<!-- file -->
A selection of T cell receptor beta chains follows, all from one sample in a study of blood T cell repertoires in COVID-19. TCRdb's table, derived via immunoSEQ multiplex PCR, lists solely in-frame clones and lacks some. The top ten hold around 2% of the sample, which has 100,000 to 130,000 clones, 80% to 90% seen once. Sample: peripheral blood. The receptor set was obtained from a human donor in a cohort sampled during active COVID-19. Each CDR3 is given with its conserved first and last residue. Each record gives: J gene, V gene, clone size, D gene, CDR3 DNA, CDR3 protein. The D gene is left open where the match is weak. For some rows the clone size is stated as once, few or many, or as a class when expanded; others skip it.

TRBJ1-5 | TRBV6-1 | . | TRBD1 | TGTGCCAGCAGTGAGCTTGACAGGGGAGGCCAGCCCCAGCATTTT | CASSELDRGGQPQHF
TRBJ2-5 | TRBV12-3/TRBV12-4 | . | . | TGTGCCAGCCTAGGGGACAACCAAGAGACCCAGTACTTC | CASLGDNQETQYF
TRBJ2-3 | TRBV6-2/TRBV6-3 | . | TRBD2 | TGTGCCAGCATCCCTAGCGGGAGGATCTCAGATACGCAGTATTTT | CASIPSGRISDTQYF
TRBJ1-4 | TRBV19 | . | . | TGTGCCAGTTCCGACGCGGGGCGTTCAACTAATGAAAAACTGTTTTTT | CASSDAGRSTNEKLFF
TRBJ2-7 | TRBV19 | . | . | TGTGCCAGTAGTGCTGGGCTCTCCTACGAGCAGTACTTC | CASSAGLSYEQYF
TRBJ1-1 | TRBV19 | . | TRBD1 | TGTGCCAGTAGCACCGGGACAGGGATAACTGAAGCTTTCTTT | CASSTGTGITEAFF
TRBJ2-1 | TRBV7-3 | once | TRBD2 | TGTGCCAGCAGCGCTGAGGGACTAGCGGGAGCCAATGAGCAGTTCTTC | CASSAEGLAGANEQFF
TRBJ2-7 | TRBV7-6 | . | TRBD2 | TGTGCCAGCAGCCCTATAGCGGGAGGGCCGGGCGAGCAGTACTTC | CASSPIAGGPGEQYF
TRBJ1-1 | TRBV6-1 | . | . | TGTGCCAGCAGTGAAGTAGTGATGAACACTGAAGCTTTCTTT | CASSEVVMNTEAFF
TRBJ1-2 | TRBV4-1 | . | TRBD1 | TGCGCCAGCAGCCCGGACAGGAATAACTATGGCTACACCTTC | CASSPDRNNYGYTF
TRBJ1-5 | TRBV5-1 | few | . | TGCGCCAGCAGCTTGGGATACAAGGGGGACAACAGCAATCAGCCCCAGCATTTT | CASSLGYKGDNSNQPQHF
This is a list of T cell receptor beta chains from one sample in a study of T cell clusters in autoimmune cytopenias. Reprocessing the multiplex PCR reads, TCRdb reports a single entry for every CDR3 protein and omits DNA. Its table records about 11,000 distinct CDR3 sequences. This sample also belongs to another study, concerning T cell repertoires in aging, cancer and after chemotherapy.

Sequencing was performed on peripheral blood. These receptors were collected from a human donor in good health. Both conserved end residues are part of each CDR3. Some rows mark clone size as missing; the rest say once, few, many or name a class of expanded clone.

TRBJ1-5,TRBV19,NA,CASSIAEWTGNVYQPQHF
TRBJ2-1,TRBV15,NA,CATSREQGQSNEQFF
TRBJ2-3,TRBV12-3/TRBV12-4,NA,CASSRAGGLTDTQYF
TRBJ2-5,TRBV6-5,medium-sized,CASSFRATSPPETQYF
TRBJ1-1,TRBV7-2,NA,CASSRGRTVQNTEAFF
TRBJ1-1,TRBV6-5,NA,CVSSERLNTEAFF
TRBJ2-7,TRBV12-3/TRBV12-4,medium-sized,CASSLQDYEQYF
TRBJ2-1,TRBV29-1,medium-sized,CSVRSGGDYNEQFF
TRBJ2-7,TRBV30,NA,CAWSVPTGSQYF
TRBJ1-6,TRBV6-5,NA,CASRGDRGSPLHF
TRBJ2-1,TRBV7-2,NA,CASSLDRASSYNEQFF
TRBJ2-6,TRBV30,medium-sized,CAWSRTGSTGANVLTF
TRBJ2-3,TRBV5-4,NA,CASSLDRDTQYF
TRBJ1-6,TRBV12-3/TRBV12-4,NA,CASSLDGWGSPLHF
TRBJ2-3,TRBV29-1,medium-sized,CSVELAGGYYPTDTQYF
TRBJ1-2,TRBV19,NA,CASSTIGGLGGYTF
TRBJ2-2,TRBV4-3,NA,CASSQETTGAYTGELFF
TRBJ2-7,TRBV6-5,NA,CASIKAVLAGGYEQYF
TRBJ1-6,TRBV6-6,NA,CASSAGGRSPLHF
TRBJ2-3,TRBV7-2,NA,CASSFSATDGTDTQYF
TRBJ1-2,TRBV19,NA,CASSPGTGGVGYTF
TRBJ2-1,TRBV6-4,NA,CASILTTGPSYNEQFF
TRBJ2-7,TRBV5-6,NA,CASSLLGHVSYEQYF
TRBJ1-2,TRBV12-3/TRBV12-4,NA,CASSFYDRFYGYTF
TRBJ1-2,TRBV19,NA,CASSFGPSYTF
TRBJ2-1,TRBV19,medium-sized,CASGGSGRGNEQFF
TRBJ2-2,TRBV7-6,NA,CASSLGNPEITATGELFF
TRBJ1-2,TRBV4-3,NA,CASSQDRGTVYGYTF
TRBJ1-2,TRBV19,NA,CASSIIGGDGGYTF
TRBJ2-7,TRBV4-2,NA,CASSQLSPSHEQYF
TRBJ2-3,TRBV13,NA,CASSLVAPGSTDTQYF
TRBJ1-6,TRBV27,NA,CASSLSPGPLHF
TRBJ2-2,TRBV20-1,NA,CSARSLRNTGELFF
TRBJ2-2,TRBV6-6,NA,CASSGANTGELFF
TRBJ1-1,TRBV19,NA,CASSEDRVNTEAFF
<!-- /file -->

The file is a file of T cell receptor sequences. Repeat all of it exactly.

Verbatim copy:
A selection of T cell receptor beta chains follows, all from one sample in a study of blood T cell repertoires in COVID-19. TCRdb's table, derived via immunoSEQ multiplex PCR, lists solely in-frame clones and lacks some. The top ten hold around 2% of the sample, which has 100,000 to 130,000 clones, 80% to 90% seen once. Sample: peripheral blood. The receptor set was obtained from a human donor in a cohort sampled during active COVID-19. Each CDR3 is given with its conserved first and last residue. Each record gives: J gene, V gene, clone size, D gene, CDR3 DNA, CDR3 protein. The D gene is left open where the match is weak. For some rows the clone size is stated as once, few or many, or as a class when expanded; others skip it.

TRBJ1-5 | TRBV6-1 | . | TRBD1 | TGTGCCAGCAGTGAGCTTGACAGGGGAGGCCAGCCCCAGCATTTT | CASSELDRGGQPQHF
TRBJ2-5 | TRBV12-3/TRBV12-4 | . | . | TGTGCCAGCCTAGGGGACAACCAAGAGACCCAGTACTTC | CASLGDNQETQYF
TRBJ2-3 | TRBV6-2/TRBV6-3 | . | TRBD2 | TGTGCCAGCATCCCTAGCGGGAGGATCTCAGATACGCAGTATTTT | CASIPSGRISDTQYF
TRBJ1-4 | TRBV19 | . | . | TGTGCCAGTTCCGACGCGGGGCGTTCAACTAATGAAAAACTGTTTTTT | CASSDAGRSTNEKLFF
TRBJ2-7 | TRBV19 | . | . | TGTGCCAGTAGTGCTGGGCTCTCCTACGAGCAGTACTTC | CASSAGLSYEQYF
TRBJ1-1 | TRBV19 | . | TRBD1 | TGTGCCAGTAGCACCGGGACAGGGATAACTGAAGCTTTCTTT | CASSTGTGITEAFF
TRBJ2-1 | TRBV7-3 | once | TRBD2 | TGTGCCAGCAGCGCTGAGGGACTAGCGGGAGCCAATGAGCAGTTCTTC | CASSAEGLAGANEQFF
TRBJ2-7 | TRBV7-6 | . | TRBD2 | TGTGCCAGCAGCCCTATAGCGGGAGGGCCGGGCGAGCAGTACTTC | CASSPIAGGPGEQYF
TRBJ1-1 | TRBV6-1 | . | . | TGTGCCAGCAGTGAAGTAGTGATGAACACTGAAGCTTTCTTT | CASSEVVMNTEAFF
TRBJ1-2 | TRBV4-1 | . | TRBD1 | TGCGCCAGCAGCCCGGACAGGAATAACTATGGCTACACCTTC | CASSPDRNNYGYTF
TRBJ1-5 | TRBV5-1 | few | . | TGCGCCAGCAGCTTGGGATACAAGGGGGACAACAGCAATCAGCCCCAGCATTTT | CASSLGYKGDNSNQPQHF
This is a list of T cell receptor beta chains from one sample in a study of T cell clusters in autoimmune cytopenias. Reprocessing the multiplex PCR reads, TCRdb reports a single entry for every CDR3 protein and omits DNA. Its table records about 11,000 distinct CDR3 sequences. This sample also belongs to another study, concerning T cell repertoires in aging, cancer and after chemotherapy.

Sequencing was performed on peripheral blood. These receptors were collected from a human donor in good health. Both conserved end residues are part of each CDR3. Some rows mark clone size as missing; the rest say once, few, many or name a class of expanded clone.

TRBJ1-5,TRBV19,NA,CASSIAEWTGNVYQPQHF
TRBJ2-1,TRBV15,NA,CATSREQGQSNEQFF
TRBJ2-3,TRBV12-3/TRBV12-4,NA,CASSRAGGLTDTQYF
TRBJ2-5,TRBV6-5,medium-sized,CASSFRATSPPETQYF
TRBJ1-1,TRBV7-2,NA,CASSRGRTVQNTEAFF
TRBJ1-1,TRBV6-5,NA,CVSSERLNTEAFF
TRBJ2-7,TRBV12-3/TRBV12-4,medium-sized,CASSLQDYEQYF
TRBJ2-1,TRBV29-1,medium-sized,CSVRSGGDYNEQFF
TRBJ2-7,TRBV30,NA,CAWSVPTGSQYF
TRBJ1-6,TRBV6-5,NA,CASRGDRGSPLHF
TRBJ2-1,TRBV7-2,NA,CASSLDRASSYNEQFF
TRBJ2-6,TRBV30,medium-sized,CAWSRTGSTGANVLTF
TRBJ2-3,TRBV5-4,NA,CASSLDRDTQYF
TRBJ1-6,TRBV12-3/TRBV12-4,NA,CASSLDGWGSPLHF
TRBJ2-3,TRBV29-1,medium-sized,CSVELAGGYYPTDTQYF
TRBJ1-2,TRBV19,NA,CASSTIGGLGGYTF
TRBJ2-2,TRBV4-3,NA,CASSQETTGAYTGELFF
TRBJ2-7,TRBV6-5,NA,CASIKAVLAGGYEQYF
TRBJ1-6,TRBV6-6,NA,CASSAGGRSPLHF
TRBJ2-3,TRBV7-2,NA,CASSFSATDGTDTQYF
TRBJ1-2,TRBV19,NA,CASSPGTGGVGYTF
TRBJ2-1,TRBV6-4,NA,CASILTTGPSYNEQFF
TRBJ2-7,TRBV5-6,NA,CASSLLGHVSYEQYF
TRBJ1-2,TRBV12-3/TRBV12-4,NA,CASSFYDRFYGYTF
TRBJ1-2,TRBV19,NA,CASSFGPSYTF
TRBJ2-1,TRBV19,medium-sized,CASGGSGRGNEQFF
TRBJ2-2,TRBV7-6,NA,CASSLGNPEITATGELFF
TRBJ1-2,TRBV4-3,NA,CASSQDRGTVYGYTF
TRBJ1-2,TRBV19,NA,CASSIIGGDGGYTF
TRBJ2-7,TRBV4-2,NA,CASSQLSPSHEQYF
TRBJ2-3,TRBV13,NA,CASSLVAPGSTDTQYF
TRBJ1-6,TRBV27,NA,CASSLSPGPLHF
TRBJ2-2,TRBV20-1,NA,CSARSLRNTGELFF
TRBJ2-2,TRBV6-6,NA,CASSGANTGELFF
TRBJ1-1,TRBV19,NA,CASSEDRVNTEAFF